A quick intro to what will come of the Thora and Fauna podcast, I give a brief overview of where I will start and some of the topics I will cover. I will start Episode 1 with Icelandic sagas and Norse Mythology. *Edit: Obviously I decided on Soundcloud for my platform, I recorded this before choosing where to upload!
Follow along on Soundcloud to keep listening.
Officially beginning my journey of writing and photographing the Baltic, Balkan and circumpolar regions of the world where I will focus on their native cultures, environmental issues, folk history, art, etc. No more jobs that make me want to die. If anything I’d rather continue thriving in survival mode among beautiful places where I meet the people of the world. Welcome to my blog, where I will try to document my journey.
All text and photos are from The Guardian
“Big Heart, Strong Hands is the story of women on the isolated Estonian islands of Kihnu and Manija in the Baltic Sea. Often viewed as the last matriarchal society in Europe, the older women there take care of almost everything on land as their husbands travel the seas – Anne Helene Gjelstad’s Big Heart, Strong Hands is published by Dewi Lewis”
Vahtra Helju, 2008 by Anne Helene Gjelstad.
“Vahtra Helju had a modest wish. She wanted to be photographed with her beloved cow. And so I learned how sweet, personal and curious cows really are.”
Järsumäe Virve 2013 by Anne Helene Gjelstad.
“Järsumäe Virve has always loved animals and all living creatures. She doesn’t know how many cats she now has, and even the neighbours’ cats come to her to eat. She has two dogs and a horse that runs free on her property in the warm season. When we first became friends she also had two goats and loved drinking straight from the mug just after she had milked them. She explained how healthy this was and graciously shared the warm milk with me.”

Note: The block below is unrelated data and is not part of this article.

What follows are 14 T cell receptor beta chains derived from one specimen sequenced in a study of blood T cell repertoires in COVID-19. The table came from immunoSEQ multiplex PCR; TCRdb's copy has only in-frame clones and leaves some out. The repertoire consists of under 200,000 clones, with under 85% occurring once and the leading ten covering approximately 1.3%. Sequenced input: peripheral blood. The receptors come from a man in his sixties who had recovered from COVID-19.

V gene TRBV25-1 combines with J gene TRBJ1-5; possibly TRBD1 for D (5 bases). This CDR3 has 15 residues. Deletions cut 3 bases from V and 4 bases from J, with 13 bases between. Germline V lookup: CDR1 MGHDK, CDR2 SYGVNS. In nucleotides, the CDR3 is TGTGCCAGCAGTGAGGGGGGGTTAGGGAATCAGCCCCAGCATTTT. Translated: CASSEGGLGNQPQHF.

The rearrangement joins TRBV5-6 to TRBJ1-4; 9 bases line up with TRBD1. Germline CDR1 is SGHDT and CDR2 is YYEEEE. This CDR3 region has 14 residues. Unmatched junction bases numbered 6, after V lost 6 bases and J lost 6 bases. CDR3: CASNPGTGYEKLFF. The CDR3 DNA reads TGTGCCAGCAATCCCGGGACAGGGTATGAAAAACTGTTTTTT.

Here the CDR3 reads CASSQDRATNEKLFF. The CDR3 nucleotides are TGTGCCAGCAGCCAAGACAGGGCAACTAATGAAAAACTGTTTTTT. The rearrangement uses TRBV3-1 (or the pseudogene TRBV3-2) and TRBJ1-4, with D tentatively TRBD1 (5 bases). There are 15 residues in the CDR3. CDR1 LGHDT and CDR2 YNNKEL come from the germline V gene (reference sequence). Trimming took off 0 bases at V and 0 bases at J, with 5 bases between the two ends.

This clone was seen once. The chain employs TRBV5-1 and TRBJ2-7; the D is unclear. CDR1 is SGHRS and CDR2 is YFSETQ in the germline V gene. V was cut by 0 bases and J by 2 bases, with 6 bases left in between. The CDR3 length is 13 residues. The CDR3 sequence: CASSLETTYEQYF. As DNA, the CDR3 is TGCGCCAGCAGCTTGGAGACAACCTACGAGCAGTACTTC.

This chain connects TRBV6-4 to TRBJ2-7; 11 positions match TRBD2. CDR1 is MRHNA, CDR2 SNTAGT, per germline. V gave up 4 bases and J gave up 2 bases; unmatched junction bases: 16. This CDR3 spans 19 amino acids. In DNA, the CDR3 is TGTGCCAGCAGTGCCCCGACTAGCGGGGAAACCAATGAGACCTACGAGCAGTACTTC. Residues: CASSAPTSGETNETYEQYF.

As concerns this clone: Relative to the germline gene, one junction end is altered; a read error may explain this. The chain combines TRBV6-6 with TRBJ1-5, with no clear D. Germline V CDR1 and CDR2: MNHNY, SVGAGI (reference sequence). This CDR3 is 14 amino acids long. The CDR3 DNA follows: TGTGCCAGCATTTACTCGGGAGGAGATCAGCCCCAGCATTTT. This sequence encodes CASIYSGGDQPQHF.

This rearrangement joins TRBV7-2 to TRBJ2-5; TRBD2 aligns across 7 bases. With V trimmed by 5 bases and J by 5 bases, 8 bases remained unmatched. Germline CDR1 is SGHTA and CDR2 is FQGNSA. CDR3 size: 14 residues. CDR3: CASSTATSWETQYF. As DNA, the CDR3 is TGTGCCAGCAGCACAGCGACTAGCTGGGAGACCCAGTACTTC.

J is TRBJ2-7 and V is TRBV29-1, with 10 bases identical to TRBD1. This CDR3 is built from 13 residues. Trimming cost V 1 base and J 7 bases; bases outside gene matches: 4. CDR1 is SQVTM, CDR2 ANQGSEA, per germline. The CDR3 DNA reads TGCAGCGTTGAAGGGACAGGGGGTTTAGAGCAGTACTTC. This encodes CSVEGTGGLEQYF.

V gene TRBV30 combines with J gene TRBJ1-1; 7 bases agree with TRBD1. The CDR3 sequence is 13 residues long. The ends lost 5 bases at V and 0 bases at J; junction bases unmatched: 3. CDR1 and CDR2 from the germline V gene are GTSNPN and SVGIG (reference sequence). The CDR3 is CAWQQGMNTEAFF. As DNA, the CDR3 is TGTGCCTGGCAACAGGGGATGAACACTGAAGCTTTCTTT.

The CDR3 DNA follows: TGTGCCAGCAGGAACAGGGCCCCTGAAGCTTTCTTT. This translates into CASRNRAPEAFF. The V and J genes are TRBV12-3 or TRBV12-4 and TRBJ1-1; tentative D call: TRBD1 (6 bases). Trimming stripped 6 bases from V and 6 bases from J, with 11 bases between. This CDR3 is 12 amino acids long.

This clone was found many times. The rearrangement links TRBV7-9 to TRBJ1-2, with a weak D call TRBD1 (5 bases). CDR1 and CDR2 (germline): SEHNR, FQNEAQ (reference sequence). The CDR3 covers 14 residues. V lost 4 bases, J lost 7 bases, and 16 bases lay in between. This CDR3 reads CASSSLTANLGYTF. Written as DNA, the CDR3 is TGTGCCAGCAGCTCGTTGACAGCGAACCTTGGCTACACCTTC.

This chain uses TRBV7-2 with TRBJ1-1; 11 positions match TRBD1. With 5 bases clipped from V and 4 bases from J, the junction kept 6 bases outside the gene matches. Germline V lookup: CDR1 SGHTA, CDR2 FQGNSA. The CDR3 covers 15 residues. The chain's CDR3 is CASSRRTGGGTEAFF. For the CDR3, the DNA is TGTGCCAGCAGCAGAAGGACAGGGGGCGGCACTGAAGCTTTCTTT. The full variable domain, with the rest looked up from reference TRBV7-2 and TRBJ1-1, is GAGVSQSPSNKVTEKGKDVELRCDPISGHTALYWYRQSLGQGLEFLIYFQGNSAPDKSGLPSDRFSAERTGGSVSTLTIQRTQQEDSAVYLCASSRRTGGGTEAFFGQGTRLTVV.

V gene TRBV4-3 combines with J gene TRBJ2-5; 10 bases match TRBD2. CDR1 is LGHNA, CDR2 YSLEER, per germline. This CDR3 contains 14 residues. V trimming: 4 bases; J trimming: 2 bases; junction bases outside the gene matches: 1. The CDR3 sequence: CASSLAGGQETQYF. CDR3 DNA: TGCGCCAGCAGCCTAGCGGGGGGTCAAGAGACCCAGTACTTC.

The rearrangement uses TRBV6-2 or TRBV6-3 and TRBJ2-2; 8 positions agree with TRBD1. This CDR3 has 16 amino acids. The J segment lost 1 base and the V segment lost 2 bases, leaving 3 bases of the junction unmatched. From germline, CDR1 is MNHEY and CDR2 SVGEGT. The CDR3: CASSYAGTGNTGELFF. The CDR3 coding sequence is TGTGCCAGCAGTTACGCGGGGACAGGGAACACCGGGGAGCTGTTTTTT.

Saundi Mann, 2010 by Anne Helene Gjelstad.
“I noticed her almost meditating by the family grave. ‘Soon I too will be here,’ she told me. Through an interpreter I asked if I could follow her home, and like a young girl she ran through the fields and the forest. Alone in her small farmhouse, we communicated mostly by gestures. Deep sorrow from a very hard life had marked her. Later I learned about her life’s struggle. As a young woman in the Russian times, she was ordered to work in the forest. She had to take her small son with her, and a tree fell on him. Her last portrait became the project’s signature picture.”
Järsumäe Virve 2008, Anne Helene Gjelstad.
“Järsumäe Virve regularly appears on TV and in the papers. At the age of 81 she fulfilled her life’s dream of going tandem skydiving. And because she is such a sweet and warm woman, everybody wants a piece of her. Often foreigners drive around Kihnu Island looking for Virve’s house and quite often, to protect her privacy, the other islanders send visitors in the wrong direction.”
View the full article here.